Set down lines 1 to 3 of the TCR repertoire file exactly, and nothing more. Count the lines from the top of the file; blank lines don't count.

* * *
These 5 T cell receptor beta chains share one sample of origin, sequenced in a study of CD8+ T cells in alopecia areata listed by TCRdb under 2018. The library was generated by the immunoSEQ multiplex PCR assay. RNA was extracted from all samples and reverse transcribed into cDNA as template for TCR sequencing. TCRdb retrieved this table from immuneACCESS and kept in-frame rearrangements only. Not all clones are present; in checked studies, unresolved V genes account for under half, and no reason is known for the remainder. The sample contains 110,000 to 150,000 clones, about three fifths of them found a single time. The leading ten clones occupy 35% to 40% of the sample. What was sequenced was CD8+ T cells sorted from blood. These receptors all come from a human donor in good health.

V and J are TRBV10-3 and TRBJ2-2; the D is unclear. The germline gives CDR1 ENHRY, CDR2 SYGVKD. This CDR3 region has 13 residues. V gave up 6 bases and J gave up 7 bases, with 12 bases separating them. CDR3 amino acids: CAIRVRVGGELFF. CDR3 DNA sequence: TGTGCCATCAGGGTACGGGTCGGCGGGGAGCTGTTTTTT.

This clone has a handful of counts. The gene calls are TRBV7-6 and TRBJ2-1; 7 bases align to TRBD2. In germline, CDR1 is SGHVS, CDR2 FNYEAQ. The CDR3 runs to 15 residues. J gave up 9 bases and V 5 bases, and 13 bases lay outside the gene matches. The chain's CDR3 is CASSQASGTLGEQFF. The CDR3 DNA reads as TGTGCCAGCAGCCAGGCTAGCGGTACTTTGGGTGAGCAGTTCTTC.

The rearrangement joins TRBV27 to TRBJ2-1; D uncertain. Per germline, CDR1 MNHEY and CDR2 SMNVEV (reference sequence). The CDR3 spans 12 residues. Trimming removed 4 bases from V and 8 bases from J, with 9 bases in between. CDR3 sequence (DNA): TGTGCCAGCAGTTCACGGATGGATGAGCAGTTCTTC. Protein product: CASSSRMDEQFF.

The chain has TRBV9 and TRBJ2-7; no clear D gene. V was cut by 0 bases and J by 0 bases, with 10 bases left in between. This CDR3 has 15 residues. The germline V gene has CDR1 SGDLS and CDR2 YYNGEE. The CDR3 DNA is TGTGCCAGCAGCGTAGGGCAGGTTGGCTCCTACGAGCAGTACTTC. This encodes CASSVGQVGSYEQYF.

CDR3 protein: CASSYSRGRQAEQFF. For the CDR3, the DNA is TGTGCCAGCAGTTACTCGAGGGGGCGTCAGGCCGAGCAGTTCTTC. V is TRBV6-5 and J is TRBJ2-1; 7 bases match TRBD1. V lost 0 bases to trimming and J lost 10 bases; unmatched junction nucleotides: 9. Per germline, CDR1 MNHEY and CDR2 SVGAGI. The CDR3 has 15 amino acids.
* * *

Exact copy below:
These 5 T cell receptor beta chains share one sample of origin, sequenced in a study of CD8+ T cells in alopecia areata listed by TCRdb under 2018. The library was generated by the immunoSEQ multiplex PCR assay. RNA was extracted from all samples and reverse transcribed into cDNA as template for TCR sequencing. TCRdb retrieved this table from immuneACCESS and kept in-frame rearrangements only. Not all clones are present; in checked studies, unresolved V genes account for under half, and no reason is known for the remainder. The sample contains 110,000 to 150,000 clones, about three fifths of them found a single time. The leading ten clones occupy 35% to 40% of the sample. What was sequenced was CD8+ T cells sorted from blood. These receptors all come from a human donor in good health.

V and J are TRBV10-3 and TRBJ2-2; the D is unclear. The germline gives CDR1 ENHRY, CDR2 SYGVKD. This CDR3 region has 13 residues. V gave up 6 bases and J gave up 7 bases, with 12 bases separating them. CDR3 amino acids: CAIRVRVGGELFF. CDR3 DNA sequence: TGTGCCATCAGGGTACGGGTCGGCGGGGAGCTGTTTTTT.

This clone has a handful of counts. The gene calls are TRBV7-6 and TRBJ2-1; 7 bases align to TRBD2. In germline, CDR1 is SGHVS, CDR2 FNYEAQ. The CDR3 runs to 15 residues. J gave up 9 bases and V 5 bases, and 13 bases lay outside the gene matches. The chain's CDR3 is CASSQASGTLGEQFF. The CDR3 DNA reads as TGTGCCAGCAGCCAGGCTAGCGGTACTTTGGGTGAGCAGTTCTTC.